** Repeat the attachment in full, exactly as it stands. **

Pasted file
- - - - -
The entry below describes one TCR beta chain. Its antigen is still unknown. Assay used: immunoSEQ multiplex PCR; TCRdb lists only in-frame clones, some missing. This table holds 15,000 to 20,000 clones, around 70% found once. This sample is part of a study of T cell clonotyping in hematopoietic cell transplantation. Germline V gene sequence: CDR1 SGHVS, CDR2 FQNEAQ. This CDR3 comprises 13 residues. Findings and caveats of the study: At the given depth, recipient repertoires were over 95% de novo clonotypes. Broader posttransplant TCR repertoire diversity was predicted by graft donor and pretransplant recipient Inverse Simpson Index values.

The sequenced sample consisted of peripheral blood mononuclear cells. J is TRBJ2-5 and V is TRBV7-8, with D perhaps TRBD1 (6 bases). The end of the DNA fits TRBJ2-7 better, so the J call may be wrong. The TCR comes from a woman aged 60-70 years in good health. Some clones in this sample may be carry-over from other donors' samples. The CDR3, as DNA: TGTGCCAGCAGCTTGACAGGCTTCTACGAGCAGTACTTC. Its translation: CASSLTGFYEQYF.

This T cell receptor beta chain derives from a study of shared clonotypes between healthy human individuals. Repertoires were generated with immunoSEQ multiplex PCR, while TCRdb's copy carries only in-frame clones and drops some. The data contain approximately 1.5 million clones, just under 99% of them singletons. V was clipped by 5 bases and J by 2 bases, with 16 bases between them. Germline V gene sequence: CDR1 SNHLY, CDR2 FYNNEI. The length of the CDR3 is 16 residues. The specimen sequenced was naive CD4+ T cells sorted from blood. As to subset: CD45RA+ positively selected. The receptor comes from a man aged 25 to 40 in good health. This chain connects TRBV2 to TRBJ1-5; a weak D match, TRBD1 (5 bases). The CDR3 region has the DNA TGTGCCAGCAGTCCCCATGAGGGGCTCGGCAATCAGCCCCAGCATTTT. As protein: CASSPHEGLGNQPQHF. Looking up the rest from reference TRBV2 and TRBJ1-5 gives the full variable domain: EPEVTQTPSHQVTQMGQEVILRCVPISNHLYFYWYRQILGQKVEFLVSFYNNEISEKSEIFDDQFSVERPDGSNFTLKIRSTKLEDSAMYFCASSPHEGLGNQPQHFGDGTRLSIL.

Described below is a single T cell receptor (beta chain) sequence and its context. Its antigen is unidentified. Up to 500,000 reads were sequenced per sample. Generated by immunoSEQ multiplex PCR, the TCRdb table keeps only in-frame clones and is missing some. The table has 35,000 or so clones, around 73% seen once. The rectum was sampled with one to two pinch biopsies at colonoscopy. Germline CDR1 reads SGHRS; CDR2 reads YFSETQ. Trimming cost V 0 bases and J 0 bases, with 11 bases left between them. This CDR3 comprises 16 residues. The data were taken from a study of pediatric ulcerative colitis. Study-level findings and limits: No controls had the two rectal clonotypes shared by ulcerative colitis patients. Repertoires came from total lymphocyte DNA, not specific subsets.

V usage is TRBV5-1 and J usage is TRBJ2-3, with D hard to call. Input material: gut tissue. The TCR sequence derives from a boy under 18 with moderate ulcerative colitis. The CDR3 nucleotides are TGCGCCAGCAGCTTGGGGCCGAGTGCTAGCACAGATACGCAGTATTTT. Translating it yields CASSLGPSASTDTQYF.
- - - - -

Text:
The entry below describes one TCR beta chain. Its antigen is still unknown. Assay used: immunoSEQ multiplex PCR; TCRdb lists only in-frame clones, some missing. This table holds 15,000 to 20,000 clones, around 70% found once. This sample is part of a study of T cell clonotyping in hematopoietic cell transplantation. Germline V gene sequence: CDR1 SGHVS, CDR2 FQNEAQ. This CDR3 comprises 13 residues. Findings and caveats of the study: At the given depth, recipient repertoires were over 95% de novo clonotypes. Broader posttransplant TCR repertoire diversity was predicted by graft donor and pretransplant recipient Inverse Simpson Index values.

The sequenced sample consisted of peripheral blood mononuclear cells. J is TRBJ2-5 and V is TRBV7-8, with D perhaps TRBD1 (6 bases). The end of the DNA fits TRBJ2-7 better, so the J call may be wrong. The TCR comes from a woman aged 60-70 years in good health. Some clones in this sample may be carry-over from other donors' samples. The CDR3, as DNA: TGTGCCAGCAGCTTGACAGGCTTCTACGAGCAGTACTTC. Its translation: CASSLTGFYEQYF.

This T cell receptor beta chain derives from a study of shared clonotypes between healthy human individuals. Repertoires were generated with immunoSEQ multiplex PCR, while TCRdb's copy carries only in-frame clones and drops some. The data contain approximately 1.5 million clones, just under 99% of them singletons. V was clipped by 5 bases and J by 2 bases, with 16 bases between them. Germline V gene sequence: CDR1 SNHLY, CDR2 FYNNEI. The length of the CDR3 is 16 residues. The specimen sequenced was naive CD4+ T cells sorted from blood. As to subset: CD45RA+ positively selected. The receptor comes from a man aged 25 to 40 in good health. This chain connects TRBV2 to TRBJ1-5; a weak D match, TRBD1 (5 bases). The CDR3 region has the DNA TGTGCCAGCAGTCCCCATGAGGGGCTCGGCAATCAGCCCCAGCATTTT. As protein: CASSPHEGLGNQPQHF. Looking up the rest from reference TRBV2 and TRBJ1-5 gives the full variable domain: EPEVTQTPSHQVTQMGQEVILRCVPISNHLYFYWYRQILGQKVEFLVSFYNNEISEKSEIFDDQFSVERPDGSNFTLKIRSTKLEDSAMYFCASSPHEGLGNQPQHFGDGTRLSIL.

Described below is a single T cell receptor (beta chain) sequence and its context. Its antigen is unidentified. Up to 500,000 reads were sequenced per sample. Generated by immunoSEQ multiplex PCR, the TCRdb table keeps only in-frame clones and is missing some. The table has 35,000 or so clones, around 73% seen once. The rectum was sampled with one to two pinch biopsies at colonoscopy. Germline CDR1 reads SGHRS; CDR2 reads YFSETQ. Trimming cost V 0 bases and J 0 bases, with 11 bases left between them. This CDR3 comprises 16 residues. The data were taken from a study of pediatric ulcerative colitis. Study-level findings and limits: No controls had the two rectal clonotypes shared by ulcerative colitis patients. Repertoires came from total lymphocyte DNA, not specific subsets.

V usage is TRBV5-1 and J usage is TRBJ2-3, with D hard to call. Input material: gut tissue. The TCR sequence derives from a boy under 18 with moderate ulcerative colitis. The CDR3 nucleotides are TGCGCCAGCAGCTTGGGGCCGAGTGCTAGCACAGATACGCAGTATTTT. Translating it yields CASSLGPSASTDTQYF.